- Several people who settled on oil deposits have been displaced and compensate but land wrangles
- The government through its community officers at both town council and district level have not prepared the community for these challenges
- There has been fear in the communities that the oil may be a curse and not a blessing taking into account of the land grabbing, lack of social amenities
By Mumbere Edwin Fanta
Kasese- In 2006, Uganda discovered commercially viable oil deposits in the Albertine Graben region and has since embarked on establishing effective management procedures to promote growth and development for the country.
In light of these potentially transformative discoveries, Oil activities will certainly lead to social, cultural, economic and environmental changes for the communities and the country at large however Uganda faces a several challenges and these include women displaced from their land with inadequate compensation, oil pollution, limited access to Lake Albert since its waters will be used in the production of the oil, contamination of community waterways among others.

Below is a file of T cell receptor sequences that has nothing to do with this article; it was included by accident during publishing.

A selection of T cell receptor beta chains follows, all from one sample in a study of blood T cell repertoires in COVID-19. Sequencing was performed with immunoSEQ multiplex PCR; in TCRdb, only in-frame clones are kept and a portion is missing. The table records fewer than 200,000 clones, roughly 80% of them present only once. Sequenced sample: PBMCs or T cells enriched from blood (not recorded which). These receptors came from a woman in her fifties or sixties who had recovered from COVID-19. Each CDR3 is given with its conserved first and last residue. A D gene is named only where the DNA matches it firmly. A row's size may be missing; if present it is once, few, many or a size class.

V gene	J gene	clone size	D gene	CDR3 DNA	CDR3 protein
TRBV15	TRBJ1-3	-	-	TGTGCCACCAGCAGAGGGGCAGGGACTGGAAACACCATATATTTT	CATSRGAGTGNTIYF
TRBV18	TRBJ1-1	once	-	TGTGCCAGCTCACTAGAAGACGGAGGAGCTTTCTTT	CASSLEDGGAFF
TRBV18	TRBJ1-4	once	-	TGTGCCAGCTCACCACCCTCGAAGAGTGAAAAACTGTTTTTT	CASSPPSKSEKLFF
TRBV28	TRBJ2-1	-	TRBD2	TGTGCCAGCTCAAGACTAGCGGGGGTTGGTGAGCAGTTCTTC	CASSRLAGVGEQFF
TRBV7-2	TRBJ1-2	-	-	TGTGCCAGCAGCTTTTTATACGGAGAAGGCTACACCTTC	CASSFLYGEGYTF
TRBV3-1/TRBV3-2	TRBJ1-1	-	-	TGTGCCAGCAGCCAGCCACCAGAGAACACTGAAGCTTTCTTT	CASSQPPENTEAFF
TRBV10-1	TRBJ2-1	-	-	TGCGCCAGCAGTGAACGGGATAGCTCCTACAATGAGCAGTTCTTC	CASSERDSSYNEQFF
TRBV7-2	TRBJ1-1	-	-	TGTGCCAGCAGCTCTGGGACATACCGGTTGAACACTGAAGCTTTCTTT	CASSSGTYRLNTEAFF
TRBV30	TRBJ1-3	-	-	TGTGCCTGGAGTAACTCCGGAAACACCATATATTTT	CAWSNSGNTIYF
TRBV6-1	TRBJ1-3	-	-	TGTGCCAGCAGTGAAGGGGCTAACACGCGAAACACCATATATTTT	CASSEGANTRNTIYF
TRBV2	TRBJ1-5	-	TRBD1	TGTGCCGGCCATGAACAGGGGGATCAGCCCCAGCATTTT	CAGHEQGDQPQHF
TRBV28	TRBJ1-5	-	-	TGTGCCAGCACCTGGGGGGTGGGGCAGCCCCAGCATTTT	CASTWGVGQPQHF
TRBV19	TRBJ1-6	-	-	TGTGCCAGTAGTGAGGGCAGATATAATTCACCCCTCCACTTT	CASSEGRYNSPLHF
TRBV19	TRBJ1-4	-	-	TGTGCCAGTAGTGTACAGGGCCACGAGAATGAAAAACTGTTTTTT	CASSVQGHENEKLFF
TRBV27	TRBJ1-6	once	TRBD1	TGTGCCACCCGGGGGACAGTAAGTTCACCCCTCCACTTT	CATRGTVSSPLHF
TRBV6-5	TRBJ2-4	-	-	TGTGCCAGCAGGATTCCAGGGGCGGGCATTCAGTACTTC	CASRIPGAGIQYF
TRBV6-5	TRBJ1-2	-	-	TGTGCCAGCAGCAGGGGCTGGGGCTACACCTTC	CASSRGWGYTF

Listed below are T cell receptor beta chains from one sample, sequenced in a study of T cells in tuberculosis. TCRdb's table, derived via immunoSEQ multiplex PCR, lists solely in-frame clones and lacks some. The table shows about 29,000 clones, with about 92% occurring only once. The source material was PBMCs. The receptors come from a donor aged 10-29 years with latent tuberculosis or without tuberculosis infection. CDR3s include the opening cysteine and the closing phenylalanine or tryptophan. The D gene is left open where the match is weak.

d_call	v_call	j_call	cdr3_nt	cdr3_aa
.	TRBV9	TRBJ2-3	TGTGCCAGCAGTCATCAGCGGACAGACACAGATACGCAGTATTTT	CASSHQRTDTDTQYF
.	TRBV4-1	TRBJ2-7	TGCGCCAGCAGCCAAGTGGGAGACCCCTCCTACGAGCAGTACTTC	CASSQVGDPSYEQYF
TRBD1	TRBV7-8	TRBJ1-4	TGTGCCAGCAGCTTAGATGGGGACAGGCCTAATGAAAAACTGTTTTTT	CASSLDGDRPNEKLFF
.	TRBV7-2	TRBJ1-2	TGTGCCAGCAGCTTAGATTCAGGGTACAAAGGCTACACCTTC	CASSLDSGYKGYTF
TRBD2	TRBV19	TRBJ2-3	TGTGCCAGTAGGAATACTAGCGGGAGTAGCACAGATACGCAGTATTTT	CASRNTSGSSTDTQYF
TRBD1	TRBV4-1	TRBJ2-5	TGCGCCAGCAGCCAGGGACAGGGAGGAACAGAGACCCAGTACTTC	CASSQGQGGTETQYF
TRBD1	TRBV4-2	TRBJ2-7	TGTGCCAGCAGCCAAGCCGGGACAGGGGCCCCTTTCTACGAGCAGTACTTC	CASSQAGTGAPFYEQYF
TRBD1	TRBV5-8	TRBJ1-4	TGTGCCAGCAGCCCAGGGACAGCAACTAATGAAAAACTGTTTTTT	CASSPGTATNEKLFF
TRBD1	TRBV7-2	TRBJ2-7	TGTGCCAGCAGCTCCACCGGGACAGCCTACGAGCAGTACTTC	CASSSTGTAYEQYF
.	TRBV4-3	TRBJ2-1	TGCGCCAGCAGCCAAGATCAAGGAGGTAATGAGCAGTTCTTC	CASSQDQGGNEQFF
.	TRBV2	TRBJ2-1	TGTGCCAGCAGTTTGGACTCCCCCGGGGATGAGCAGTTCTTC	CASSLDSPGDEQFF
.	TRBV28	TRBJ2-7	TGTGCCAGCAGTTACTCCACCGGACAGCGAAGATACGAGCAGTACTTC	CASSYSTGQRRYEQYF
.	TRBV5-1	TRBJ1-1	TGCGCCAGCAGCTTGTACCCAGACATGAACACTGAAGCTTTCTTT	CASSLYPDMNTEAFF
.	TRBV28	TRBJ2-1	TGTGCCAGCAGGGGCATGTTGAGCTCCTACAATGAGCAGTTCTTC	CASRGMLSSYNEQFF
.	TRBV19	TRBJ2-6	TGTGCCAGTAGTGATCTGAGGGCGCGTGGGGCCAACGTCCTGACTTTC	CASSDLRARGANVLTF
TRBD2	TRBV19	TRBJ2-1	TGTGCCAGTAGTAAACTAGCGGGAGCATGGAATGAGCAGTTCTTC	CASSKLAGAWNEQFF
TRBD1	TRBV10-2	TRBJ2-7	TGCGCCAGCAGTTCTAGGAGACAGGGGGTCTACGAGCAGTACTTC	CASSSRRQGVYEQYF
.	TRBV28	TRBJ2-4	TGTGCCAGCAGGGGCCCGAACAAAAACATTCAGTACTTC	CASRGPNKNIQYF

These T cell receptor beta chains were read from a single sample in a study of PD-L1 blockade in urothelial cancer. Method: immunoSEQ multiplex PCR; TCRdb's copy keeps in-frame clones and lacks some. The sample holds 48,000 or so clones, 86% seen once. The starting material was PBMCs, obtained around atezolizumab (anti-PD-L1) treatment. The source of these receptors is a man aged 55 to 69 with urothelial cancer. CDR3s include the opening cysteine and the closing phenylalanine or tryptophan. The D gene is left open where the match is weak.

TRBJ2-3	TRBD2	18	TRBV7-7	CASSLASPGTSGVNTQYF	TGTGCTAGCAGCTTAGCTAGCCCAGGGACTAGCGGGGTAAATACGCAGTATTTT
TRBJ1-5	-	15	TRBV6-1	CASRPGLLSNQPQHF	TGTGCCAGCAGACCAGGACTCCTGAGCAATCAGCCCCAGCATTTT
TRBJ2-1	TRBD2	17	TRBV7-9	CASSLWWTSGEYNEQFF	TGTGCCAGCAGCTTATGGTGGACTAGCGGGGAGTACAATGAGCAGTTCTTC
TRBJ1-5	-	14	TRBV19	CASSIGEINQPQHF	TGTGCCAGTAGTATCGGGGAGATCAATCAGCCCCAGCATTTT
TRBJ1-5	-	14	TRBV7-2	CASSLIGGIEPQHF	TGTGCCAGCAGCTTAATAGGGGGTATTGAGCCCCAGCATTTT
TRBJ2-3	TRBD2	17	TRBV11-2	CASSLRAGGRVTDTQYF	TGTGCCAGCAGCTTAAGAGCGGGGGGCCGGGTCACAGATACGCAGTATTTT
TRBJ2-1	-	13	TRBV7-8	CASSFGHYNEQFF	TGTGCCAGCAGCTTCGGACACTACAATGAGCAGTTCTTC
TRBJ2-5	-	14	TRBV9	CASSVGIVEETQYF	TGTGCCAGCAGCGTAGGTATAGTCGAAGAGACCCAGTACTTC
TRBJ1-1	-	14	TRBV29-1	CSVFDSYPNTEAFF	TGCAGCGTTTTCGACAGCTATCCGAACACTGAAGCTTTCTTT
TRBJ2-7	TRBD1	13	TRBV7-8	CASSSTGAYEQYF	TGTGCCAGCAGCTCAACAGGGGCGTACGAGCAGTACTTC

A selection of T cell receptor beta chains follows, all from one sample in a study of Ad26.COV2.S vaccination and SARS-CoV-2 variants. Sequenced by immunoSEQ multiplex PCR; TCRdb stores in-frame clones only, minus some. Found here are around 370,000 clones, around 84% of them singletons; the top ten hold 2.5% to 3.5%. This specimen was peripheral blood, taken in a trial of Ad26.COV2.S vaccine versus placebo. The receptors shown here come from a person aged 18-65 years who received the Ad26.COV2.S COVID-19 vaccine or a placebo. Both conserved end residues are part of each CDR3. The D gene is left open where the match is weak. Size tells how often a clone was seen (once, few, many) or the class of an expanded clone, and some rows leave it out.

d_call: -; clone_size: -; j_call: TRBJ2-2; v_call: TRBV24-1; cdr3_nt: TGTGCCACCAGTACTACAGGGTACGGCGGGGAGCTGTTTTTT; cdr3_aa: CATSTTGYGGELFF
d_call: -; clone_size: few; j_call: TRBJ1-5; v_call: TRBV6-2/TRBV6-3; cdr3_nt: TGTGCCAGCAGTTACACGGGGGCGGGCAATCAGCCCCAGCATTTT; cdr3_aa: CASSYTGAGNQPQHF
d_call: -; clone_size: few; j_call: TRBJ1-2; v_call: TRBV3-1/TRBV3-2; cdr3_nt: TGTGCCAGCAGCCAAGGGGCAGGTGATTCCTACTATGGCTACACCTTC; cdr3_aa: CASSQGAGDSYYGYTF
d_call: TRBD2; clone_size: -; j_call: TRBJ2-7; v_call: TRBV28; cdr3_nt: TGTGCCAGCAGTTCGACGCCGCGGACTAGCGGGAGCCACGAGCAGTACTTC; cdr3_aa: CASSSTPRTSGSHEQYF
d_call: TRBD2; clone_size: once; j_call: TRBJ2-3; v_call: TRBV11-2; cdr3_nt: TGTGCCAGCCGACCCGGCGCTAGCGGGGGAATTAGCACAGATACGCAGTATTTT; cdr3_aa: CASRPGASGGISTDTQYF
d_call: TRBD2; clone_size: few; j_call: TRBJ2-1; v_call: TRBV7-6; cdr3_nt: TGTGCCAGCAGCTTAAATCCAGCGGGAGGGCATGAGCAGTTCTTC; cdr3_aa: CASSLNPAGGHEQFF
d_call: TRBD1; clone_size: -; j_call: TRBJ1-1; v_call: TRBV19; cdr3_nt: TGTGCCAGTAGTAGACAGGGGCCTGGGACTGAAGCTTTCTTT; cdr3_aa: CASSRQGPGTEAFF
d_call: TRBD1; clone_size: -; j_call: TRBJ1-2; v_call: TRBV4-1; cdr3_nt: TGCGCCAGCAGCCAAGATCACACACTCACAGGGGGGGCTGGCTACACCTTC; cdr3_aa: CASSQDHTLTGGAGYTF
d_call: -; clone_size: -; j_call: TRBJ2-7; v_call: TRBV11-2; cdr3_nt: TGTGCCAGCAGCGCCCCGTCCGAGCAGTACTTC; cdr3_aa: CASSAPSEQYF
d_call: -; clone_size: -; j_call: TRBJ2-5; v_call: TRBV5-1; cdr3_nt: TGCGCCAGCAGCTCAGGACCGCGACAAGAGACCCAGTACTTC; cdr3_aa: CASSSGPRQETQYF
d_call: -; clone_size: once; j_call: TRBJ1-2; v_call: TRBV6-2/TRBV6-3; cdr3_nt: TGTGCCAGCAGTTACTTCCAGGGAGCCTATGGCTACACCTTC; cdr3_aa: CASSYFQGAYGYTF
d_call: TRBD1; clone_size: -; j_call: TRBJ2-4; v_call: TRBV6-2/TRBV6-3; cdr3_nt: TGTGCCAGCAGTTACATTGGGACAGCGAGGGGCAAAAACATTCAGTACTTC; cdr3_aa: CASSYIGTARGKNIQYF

The access to land challenges, population growth and health consideration, food security, employment trends and the environment have not been left out in this thought.
Oil exploration activities such as digging of seismic wells and drillings have already led to serious changes in land ownership, conflict and displacement as well as an arrival of migrants struggling for opportunities in the Albertine Graben.
Not only is this growing migration likely to trigger population growth, increase land pressure and escalate competition among the indigenous people and newcomers and it is likely to place more demand on the already limited social services of education, health and water in the region.
The large movement of people has implications for fiscal expenditure and allocation as well making it critical to capture land issues, demographics and changes in social infrastructure aspects such as roads and telecommunications.
There is a precedent of increased health and other social problems connected to oil related activities, for example studies from Nigeria and Ecuador documents increased health risk to communities as result of pollution from oil population and also health risks with transfer of disease by migration population to their new communities.
However, the government through its community officers at both town council and district level have not prepared the community for these challenges and has not only watched the citizens suffer but has also participated in the land grabbing syndicate.
The Writer is an employee of Africa Institute for Energy Governance- Kasese Office